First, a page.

Kids Reading Without Me

I’m sitting at our dining room table, invisible to the pair reading together in the living room. I’m imagining their fingers clutching the covers, and the tops of their heads, blond and brown, craned over the book they hold between their laps. E’s voice begins as a quiet, halting monotone, not confident enough for much inflection. J is silent, at first. I want to look, but I keep imagining instead: small spheres of bare shoulders, golden brown from the sun and summer dirt, stray locks of hair and shiny slivers of eyes just barely visible beneath thick brown lashes. Glitter-eyed Beanie Boos and slack-jawed Furbies cluster around and stare adoringly at these central figures, as if they were the saintly protagonists of a Renaissance painting who barely notice the awestruck gazes of the nameless cherubs and mortals who crowd the canvas’s edges. J interrupts, every once in awhile, to correct a word that E has misread, because she’s memorized this Halloween book. I wince, afraid for the confidence of my “emergent reader,” as our elementary school’s reading interventionist might refer to E–but with every eager interruption, his voice gets stronger and more expressive. I hear Dracula, and zombies, and the grunts of our long suffering couch beneath the excited wriggles of the reader and the listener who can’t keep quiet any longer. I hear dialogue that I know isn’t in the book, and all of a sudden I’m not listening to the book I remember–I’m hearing an improvised performance that I’d spoil by outing myself as its audience. They’ve become more than two saintly and solemn readers–they are themselves a book, their giggles and silly voices like so many lines of dense text, written in their sibling idiolect, unillustrated, with no explanatory footnotes, no marginal glosses.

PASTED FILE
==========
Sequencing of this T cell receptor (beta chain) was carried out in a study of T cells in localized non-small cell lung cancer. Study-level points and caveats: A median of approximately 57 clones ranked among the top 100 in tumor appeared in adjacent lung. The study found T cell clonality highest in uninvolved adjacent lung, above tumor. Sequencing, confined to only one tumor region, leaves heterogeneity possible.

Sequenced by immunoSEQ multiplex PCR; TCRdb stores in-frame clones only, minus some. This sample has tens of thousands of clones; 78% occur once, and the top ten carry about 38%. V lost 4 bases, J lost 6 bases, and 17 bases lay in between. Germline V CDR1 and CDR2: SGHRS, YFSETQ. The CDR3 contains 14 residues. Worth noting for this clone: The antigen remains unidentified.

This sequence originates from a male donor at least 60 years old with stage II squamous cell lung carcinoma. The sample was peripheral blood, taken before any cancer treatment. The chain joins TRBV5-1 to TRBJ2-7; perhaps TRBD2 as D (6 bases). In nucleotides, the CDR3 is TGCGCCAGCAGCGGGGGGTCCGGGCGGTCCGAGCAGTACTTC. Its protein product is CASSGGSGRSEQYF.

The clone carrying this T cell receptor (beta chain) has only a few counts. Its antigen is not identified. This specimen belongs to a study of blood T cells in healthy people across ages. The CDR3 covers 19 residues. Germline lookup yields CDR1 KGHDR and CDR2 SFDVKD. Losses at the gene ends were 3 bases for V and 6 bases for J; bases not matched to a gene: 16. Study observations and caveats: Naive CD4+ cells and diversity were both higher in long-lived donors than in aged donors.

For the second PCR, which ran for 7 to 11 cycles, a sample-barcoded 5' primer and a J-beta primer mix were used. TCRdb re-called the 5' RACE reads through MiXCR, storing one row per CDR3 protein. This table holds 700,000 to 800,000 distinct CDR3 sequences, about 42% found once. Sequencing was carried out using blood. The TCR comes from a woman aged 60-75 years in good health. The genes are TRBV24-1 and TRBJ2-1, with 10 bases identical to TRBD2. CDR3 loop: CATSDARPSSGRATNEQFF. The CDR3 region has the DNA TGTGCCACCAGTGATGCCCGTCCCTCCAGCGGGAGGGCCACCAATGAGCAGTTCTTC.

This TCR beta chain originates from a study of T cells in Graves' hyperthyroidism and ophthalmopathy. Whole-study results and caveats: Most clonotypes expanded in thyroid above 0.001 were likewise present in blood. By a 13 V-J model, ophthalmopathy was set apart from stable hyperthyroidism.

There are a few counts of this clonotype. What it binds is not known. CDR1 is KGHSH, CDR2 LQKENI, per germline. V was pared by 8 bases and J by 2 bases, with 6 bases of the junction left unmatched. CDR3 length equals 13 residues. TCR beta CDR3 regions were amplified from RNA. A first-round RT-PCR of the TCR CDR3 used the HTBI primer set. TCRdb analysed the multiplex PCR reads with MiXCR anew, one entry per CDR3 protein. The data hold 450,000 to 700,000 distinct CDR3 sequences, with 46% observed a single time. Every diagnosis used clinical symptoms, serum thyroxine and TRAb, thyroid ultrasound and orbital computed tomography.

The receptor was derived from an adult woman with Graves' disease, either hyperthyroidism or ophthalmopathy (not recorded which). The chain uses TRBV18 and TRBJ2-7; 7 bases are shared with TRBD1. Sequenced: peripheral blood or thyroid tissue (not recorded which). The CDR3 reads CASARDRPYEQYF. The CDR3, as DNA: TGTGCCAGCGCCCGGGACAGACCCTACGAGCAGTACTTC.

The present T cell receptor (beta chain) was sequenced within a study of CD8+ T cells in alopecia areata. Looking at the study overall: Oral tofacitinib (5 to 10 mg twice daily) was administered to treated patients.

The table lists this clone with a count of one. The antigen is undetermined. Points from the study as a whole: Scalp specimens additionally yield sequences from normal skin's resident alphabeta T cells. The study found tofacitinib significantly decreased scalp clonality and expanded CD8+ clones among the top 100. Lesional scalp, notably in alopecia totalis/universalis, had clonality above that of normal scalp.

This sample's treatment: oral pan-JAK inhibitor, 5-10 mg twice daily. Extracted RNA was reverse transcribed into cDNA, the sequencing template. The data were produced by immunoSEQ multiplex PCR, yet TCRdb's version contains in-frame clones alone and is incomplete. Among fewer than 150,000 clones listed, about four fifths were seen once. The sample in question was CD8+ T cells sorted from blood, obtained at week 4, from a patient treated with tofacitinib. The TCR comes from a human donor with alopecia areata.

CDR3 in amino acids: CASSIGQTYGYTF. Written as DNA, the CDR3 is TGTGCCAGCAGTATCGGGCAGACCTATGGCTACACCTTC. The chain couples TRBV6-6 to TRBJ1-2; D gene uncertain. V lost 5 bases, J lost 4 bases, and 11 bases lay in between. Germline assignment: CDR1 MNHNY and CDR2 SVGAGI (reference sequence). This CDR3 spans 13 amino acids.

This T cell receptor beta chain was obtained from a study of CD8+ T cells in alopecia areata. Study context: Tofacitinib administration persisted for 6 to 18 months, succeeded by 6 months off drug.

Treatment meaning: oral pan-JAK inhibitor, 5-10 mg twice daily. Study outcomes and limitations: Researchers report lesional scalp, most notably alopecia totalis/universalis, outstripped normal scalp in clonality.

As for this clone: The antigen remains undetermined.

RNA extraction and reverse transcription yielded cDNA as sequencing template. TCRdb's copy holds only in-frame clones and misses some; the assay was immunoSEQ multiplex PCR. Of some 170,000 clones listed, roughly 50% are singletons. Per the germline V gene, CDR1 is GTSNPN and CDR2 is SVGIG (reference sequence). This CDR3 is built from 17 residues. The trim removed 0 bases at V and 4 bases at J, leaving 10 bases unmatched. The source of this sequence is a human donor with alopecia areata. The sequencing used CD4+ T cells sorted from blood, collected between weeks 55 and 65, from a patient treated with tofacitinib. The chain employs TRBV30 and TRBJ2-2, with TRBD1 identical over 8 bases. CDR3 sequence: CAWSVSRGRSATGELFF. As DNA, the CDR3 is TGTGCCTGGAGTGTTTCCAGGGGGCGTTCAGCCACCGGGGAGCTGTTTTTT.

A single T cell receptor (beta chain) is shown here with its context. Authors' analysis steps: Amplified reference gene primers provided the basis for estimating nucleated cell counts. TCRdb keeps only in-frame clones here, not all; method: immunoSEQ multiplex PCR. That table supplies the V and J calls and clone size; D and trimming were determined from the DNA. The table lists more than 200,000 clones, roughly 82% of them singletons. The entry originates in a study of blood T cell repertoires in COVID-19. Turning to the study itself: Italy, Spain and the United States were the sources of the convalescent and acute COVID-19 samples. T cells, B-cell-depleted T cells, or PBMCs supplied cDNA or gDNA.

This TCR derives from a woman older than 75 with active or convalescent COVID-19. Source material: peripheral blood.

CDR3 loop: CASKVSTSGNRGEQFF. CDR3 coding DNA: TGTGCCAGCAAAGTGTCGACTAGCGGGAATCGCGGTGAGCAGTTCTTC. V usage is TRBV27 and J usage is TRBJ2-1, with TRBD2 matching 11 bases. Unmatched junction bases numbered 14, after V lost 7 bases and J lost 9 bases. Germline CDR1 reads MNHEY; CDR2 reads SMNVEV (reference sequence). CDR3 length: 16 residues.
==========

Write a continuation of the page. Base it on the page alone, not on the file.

Reading together

E has long since emerged out of boring “just right for him” books and into the historical fictions of Nathan Hale’s Hazardous Tales and the beautiful fantasies of the Amulet books–both graphic novel series. He recently told me that he prefers graphic novels to the pictureless chapter books I try, periodically, to foist upon him, because the images in a graphic novel leave no doubt in his mind as to how he should be imagining the story he’s reading. He insists that his imagination stay within the lines precisely drawn by the illustrators and authors he loves so much, and though I marvel, a little forlornly, at the thought of my seven-year-old’s strictly disciplined imagination, I see the holiness in it, too: he reveres the story, believes it exists powerfully enough to deserve the subjugation of his own fancy. And yet there on the couch, as he listens to J’s eager insistence that he get the words exactly right, I hear him reveling in getting it wrong–to make her smile and laugh so hard that I know, from the distinctive thud punctuating her giggles, that she’s fallen off the couch. This laughing heap of sister is a different sort of illustration than the intricate drawings that animate E’s mental stories when he reads–alone–his graphic novels. Her delighted screeches, the way the corners of her eyes squeeze together above the curve of her red smile when she laughs: these are lines that meander farther and less predictably than any line drawing, lines that are more than just a silent reassurance that he’s gotten it right. Together, as beatific and complex as any painted allegory, they illustrate the kind of unruly audience who makes performance, written or otherwise, such a tantalizing risk: they’re willing to believe in almost anything to feel the thrill of a story coming to life, and they couldn’t care less if it lines up with anyone else’s imagination.